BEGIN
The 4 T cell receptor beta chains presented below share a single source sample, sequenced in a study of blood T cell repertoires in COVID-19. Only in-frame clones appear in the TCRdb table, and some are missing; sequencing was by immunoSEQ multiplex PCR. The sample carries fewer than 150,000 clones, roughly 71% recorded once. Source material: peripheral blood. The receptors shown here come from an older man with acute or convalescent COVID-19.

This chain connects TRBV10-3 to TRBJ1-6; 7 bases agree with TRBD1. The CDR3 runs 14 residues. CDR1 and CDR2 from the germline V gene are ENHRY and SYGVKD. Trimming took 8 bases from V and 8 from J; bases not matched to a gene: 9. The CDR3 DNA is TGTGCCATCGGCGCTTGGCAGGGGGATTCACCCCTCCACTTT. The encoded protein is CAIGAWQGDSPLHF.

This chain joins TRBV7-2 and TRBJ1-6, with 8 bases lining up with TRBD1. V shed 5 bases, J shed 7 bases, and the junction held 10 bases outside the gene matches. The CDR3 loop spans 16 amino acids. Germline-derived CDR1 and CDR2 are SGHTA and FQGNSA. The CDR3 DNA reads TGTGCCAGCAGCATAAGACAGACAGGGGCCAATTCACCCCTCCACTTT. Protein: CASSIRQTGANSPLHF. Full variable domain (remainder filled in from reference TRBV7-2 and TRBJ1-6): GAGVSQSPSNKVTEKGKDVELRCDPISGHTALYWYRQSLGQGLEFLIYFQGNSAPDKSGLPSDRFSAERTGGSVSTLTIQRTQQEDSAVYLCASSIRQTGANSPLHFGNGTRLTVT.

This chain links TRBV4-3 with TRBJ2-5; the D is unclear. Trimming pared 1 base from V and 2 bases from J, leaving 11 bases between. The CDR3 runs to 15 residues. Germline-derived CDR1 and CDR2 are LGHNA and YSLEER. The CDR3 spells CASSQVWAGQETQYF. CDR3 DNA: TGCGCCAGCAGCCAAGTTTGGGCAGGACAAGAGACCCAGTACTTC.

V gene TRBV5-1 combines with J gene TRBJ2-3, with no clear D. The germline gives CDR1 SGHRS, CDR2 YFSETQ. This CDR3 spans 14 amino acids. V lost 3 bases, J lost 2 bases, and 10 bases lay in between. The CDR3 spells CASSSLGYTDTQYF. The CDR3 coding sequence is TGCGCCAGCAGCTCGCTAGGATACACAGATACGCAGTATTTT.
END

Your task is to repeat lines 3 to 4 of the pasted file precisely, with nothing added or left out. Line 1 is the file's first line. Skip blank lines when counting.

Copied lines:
This chain joins TRBV7-2 and TRBJ1-6, with 8 bases lining up with TRBD1. V shed 5 bases, J shed 7 bases, and the junction held 10 bases outside the gene matches. The CDR3 loop spans 16 amino acids. Germline-derived CDR1 and CDR2 are SGHTA and FQGNSA. The CDR3 DNA reads TGTGCCAGCAGCATAAGACAGACAGGGGCCAATTCACCCCTCCACTTT. Protein: CASSIRQTGANSPLHF. Full variable domain (remainder filled in from reference TRBV7-2 and TRBJ1-6): GAGVSQSPSNKVTEKGKDVELRCDPISGHTALYWYRQSLGQGLEFLIYFQGNSAPDKSGLPSDRFSAERTGGSVSTLTIQRTQQEDSAVYLCASSIRQTGANSPLHFGNGTRLTVT.

This chain links TRBV4-3 with TRBJ2-5; the D is unclear. Trimming pared 1 base from V and 2 bases from J, leaving 11 bases between. The CDR3 runs to 15 residues. Germline-derived CDR1 and CDR2 are LGHNA and YSLEER. The CDR3 spells CASSQVWAGQETQYF. CDR3 DNA: TGCGCCAGCAGCCAAGTTTGGGCAGGACAAGAGACCCAGTACTTC.